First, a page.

You have no idea what stories you’re walking into when you approach a monument on the street. The one I highlight today honors the great Mikhail Lomonosov (1711-1765), Russia’s first everything in the arts and sciences. He was essentially the first poet of any consequence, playwright, translator, scientific experimenter, chemist, physicist, astronomer, geologist, metallurgist… He studied in Kiev, Moscow, St. Petersburg, Marburg and Freiburg, to name a few places. In 1755 Moscow University was established according to Lomonosov’s plan. That’s all pretty well known. A few of us who studied Lomonosov’s plays and poems have had a laugh or two, let’s be honest. But then if we’re going to be honest, let’s also be fair: How many of those who have laughed singlehandedly established the literary and scientific groundwork for an entire nation? Yeah, right. Now go and laugh some more if you can.
What I, at least, had no inkling of is that the monument to Lomonosov which now stands before the old building of Moscow State University on Mokhovaya Street just across from Red Square and the Kremlin, is the third to grace this space. The first was a small bronze bust by Fedot Shubin which was unveiled in 1877 (1876 Old Style). This bust, however, was damaged badly in 1944 during World War II when it was struck by shrapnel from a bomb. It was decided in 1945 to commission the prominent sculptor Sergei Merkurov to replace the bust with a larger statue. He did so, but, for reasons as yet unclear to me, he employed a temporary plaster or gypsum painted to look like bronze. As a result, by 1957 his statue had to be replaced, thus bringing us to the work we now see when we walk onto the grounds of Moscow University in the city center. This image is of a young Lomonosov, perhaps still a student himself. It was sculpted by Iosif Kozlovsky. I have garnered most of this information from several pages on Russian Wikipedia.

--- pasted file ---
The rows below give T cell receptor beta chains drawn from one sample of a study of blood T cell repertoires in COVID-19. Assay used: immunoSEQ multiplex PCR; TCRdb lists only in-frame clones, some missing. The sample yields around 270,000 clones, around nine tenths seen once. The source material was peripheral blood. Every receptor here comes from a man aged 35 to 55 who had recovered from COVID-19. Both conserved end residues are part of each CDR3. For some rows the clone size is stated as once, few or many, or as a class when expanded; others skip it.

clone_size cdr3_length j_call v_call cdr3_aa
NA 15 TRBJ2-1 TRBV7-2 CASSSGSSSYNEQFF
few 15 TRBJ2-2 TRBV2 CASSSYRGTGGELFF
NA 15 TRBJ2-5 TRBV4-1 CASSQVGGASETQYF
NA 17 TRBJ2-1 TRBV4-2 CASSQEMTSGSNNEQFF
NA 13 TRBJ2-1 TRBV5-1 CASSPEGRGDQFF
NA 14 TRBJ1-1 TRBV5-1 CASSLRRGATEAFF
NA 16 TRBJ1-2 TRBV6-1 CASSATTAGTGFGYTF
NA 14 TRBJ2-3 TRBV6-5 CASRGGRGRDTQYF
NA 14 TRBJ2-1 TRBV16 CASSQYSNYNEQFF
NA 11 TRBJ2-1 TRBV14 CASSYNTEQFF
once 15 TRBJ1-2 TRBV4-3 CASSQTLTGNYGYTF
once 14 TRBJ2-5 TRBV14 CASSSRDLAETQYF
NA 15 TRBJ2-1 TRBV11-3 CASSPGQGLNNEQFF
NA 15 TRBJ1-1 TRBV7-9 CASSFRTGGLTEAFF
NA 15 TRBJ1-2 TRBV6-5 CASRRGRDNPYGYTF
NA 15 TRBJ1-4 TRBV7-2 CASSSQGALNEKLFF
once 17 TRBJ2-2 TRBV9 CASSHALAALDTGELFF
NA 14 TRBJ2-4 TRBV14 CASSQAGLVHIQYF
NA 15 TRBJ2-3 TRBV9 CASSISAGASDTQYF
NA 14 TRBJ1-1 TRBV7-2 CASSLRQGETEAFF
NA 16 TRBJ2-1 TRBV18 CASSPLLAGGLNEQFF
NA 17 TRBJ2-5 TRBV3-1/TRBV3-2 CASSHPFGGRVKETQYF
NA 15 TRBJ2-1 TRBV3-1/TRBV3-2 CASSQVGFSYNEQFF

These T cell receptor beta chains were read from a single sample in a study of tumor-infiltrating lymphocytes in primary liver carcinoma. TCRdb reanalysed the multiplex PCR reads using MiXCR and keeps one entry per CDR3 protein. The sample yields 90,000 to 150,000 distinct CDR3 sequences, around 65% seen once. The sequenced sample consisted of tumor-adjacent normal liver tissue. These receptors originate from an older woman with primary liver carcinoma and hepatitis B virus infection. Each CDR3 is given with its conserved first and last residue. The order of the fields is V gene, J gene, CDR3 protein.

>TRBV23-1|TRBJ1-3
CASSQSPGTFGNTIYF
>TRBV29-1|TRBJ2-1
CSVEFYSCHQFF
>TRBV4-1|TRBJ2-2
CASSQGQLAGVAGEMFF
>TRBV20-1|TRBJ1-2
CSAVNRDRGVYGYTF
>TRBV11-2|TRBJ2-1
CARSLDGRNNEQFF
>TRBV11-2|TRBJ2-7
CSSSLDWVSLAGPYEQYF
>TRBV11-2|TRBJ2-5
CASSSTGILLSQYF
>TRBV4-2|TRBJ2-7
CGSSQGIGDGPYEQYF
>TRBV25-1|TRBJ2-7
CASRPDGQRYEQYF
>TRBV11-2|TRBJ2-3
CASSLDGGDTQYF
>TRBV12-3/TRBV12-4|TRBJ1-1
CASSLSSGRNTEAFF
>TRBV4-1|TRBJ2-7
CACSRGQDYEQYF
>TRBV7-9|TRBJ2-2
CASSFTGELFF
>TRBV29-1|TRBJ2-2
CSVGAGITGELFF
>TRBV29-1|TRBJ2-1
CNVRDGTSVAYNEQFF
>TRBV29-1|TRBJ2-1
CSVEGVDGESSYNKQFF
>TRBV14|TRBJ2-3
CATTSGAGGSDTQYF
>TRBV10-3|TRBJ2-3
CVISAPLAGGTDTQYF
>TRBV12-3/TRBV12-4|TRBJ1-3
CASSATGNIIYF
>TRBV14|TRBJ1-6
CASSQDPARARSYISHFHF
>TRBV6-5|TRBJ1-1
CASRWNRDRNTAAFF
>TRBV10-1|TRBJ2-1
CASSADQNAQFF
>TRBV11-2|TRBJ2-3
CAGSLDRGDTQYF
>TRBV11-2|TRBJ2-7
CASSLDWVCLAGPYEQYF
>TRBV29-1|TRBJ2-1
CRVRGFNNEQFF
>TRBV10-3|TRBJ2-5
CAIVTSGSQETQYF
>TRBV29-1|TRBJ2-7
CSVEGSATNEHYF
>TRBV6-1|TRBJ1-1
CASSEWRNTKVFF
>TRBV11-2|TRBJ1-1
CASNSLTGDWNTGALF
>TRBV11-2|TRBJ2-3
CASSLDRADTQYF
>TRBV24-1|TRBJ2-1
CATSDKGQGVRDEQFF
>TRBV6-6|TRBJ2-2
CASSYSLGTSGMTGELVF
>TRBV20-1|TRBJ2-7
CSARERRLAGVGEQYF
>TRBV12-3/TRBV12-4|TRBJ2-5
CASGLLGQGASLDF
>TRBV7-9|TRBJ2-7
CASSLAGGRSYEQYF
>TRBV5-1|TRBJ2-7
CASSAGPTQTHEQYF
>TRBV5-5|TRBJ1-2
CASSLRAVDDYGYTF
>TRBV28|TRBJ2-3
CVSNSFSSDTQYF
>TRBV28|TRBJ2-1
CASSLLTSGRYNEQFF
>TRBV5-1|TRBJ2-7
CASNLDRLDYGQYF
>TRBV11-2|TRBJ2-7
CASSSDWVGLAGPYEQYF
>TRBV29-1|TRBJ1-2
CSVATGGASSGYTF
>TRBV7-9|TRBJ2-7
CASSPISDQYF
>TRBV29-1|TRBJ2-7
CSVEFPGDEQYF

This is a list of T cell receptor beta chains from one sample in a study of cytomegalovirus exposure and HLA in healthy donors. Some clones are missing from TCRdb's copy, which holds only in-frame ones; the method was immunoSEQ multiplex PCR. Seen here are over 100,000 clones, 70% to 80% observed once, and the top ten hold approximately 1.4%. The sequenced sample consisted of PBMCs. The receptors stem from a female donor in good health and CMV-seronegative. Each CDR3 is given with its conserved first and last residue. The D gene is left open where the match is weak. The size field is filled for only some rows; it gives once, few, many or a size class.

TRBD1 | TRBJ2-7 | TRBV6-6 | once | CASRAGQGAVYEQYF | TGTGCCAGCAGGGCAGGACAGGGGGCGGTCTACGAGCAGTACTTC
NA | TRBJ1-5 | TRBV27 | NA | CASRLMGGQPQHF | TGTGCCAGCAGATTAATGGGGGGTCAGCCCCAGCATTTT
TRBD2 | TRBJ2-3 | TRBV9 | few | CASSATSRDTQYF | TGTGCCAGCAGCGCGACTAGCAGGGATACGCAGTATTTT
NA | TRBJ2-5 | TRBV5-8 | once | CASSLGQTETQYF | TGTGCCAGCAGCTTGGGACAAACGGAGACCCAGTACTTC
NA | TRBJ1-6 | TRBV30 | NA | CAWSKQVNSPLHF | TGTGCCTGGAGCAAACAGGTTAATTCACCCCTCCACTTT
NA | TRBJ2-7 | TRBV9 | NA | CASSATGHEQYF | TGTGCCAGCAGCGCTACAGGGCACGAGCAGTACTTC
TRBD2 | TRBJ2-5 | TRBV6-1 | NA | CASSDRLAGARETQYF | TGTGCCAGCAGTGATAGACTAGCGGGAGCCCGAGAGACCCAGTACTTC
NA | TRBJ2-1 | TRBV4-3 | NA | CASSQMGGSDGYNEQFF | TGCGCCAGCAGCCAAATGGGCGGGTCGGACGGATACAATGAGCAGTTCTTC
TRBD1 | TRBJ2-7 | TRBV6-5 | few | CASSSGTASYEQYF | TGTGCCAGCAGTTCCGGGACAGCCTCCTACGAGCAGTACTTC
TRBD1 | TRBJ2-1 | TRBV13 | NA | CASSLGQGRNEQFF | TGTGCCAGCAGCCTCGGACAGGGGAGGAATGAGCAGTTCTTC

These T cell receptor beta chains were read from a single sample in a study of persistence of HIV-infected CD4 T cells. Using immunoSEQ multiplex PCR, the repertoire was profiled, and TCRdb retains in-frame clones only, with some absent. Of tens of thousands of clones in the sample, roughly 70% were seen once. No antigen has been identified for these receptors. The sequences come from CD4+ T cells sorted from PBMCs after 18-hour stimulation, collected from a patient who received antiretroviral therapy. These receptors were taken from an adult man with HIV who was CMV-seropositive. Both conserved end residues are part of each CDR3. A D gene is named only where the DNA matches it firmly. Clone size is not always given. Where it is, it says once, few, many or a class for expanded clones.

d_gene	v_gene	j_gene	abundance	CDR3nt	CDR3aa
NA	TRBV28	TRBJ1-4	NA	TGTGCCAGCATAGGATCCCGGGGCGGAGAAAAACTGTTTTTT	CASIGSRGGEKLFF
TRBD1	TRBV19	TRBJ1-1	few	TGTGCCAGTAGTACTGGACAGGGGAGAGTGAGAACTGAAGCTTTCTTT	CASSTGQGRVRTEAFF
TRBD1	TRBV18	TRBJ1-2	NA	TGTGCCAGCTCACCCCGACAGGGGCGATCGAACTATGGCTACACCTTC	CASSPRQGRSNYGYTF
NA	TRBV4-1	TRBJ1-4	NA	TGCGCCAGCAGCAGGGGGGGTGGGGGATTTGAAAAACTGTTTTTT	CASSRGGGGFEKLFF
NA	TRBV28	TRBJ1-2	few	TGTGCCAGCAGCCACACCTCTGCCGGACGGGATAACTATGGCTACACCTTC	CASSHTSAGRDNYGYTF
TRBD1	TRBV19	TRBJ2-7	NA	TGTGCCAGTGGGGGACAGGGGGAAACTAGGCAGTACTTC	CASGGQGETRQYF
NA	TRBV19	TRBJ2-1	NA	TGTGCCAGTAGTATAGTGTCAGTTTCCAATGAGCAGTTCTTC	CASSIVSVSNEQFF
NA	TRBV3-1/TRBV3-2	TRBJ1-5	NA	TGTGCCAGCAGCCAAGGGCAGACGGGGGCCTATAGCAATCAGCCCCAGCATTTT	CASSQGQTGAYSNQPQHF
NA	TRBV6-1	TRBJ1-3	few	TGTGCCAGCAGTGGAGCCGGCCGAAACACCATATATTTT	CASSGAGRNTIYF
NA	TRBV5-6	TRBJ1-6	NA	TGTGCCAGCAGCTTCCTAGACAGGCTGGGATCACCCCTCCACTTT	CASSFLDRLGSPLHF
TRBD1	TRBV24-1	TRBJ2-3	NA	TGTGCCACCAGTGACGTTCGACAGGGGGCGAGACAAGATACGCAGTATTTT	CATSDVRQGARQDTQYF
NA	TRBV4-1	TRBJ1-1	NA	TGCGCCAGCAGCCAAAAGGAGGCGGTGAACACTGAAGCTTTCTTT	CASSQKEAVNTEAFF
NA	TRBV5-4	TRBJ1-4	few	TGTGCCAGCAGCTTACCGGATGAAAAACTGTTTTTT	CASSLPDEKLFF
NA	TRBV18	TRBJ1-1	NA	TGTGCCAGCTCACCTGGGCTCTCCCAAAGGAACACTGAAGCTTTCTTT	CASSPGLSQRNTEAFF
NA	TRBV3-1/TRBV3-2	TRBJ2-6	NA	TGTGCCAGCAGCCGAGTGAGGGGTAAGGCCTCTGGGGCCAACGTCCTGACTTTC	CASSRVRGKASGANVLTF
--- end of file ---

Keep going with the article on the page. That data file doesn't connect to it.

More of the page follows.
A little more leisurely research turns up more interesting tidbits. It seems that our poet and scholar had a hot temper and was not averse to a round or two of fisticuffs. According to an article in the newspaper Arguments and Facts, Lomonosov was once even tried and jailed shortly for fighting. One example of his physical strength and willingness to use it has become something of a legend. One evening as Lomonosov walked through Vasilyevsky Island in Petersburg he was accosted by three sailors. Lomonosov turned on them so furiously that two would-be attackers high-tailed it immediately. The third had the misfortune to land in Lomonosov’s grasp and was splayed out on the street under the learned man’s heavy hand. “What are the names of those two bandits, and what did you intend to do to me?” Lomonosov demanded of his captive. The answer quickly followed that robbery was the intent. “You rapscallions, you!” Lomonosov thundered, “Then I will rob you!” And he proceeded to strip his attacker-turned-victim of his clothes and took them home as a trophy of his exploit.
Tell me this: How many countries can claim that their first poet, scientist and learned man was also a champion street fighter?